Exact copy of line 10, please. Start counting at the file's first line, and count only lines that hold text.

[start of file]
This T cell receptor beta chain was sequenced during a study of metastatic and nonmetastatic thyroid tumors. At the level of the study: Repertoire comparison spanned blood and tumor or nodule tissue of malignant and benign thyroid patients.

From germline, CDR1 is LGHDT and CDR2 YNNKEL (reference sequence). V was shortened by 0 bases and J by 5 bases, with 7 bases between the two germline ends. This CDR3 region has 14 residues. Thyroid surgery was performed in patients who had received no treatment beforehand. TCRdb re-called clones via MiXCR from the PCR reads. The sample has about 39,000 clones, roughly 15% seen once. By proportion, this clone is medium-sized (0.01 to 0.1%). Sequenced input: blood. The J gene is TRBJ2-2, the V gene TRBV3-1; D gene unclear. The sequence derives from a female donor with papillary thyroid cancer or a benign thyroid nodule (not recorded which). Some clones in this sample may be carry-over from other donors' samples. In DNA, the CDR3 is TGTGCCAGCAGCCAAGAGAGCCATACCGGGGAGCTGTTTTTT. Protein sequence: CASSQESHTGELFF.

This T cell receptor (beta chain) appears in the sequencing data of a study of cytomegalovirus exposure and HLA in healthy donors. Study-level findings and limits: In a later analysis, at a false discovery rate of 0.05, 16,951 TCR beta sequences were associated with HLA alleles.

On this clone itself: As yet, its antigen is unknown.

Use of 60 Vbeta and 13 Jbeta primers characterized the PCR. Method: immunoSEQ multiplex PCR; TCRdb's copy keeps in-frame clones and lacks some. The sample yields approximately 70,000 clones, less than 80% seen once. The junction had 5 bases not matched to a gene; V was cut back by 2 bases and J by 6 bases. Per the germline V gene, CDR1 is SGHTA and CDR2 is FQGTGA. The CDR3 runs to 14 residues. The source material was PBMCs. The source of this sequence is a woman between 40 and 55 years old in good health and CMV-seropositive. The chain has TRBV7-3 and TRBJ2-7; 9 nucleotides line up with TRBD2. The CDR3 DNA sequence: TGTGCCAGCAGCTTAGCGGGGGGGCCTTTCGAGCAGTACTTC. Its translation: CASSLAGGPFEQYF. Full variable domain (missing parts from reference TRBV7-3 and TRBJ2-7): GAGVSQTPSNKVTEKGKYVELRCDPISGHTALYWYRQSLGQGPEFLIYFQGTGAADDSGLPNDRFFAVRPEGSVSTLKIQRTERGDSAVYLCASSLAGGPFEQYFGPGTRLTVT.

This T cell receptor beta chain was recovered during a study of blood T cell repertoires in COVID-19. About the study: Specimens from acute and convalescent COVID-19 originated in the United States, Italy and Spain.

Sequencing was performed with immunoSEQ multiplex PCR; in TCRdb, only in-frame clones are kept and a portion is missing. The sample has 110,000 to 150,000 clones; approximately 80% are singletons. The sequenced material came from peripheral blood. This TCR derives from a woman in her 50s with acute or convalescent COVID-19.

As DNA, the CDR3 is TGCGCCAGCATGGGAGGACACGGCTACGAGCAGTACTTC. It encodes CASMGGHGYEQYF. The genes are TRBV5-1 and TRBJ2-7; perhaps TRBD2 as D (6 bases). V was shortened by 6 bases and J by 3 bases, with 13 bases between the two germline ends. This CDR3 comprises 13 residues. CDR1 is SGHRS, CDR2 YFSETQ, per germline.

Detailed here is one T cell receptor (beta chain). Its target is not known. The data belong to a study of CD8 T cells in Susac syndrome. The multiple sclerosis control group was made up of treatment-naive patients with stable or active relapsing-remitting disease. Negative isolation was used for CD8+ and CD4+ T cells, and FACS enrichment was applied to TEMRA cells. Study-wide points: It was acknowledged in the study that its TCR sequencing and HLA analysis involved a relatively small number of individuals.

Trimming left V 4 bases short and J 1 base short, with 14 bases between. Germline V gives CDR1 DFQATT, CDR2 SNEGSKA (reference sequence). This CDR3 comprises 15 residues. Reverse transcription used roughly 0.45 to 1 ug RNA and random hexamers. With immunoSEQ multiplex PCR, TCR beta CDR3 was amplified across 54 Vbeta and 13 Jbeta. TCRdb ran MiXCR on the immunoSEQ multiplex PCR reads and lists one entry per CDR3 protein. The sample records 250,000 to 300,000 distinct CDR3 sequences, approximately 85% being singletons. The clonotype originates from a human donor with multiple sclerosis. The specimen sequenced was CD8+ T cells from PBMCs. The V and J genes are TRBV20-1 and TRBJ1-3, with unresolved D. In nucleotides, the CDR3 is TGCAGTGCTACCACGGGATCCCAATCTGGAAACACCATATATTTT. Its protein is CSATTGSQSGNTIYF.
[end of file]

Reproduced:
Trimming left V 4 bases short and J 1 base short, with 14 bases between. Germline V gives CDR1 DFQATT, CDR2 SNEGSKA (reference sequence). This CDR3 comprises 15 residues. Reverse transcription used roughly 0.45 to 1 ug RNA and random hexamers. With immunoSEQ multiplex PCR, TCR beta CDR3 was amplified across 54 Vbeta and 13 Jbeta. TCRdb ran MiXCR on the immunoSEQ multiplex PCR reads and lists one entry per CDR3 protein. The sample records 250,000 to 300,000 distinct CDR3 sequences, approximately 85% being singletons. The clonotype originates from a human donor with multiple sclerosis. The specimen sequenced was CD8+ T cells from PBMCs. The V and J genes are TRBV20-1 and TRBJ1-3, with unresolved D. In nucleotides, the CDR3 is TGCAGTGCTACCACGGGATCCCAATCTGGAAACACCATATATTTT. Its protein is CSATTGSQSGNTIYF.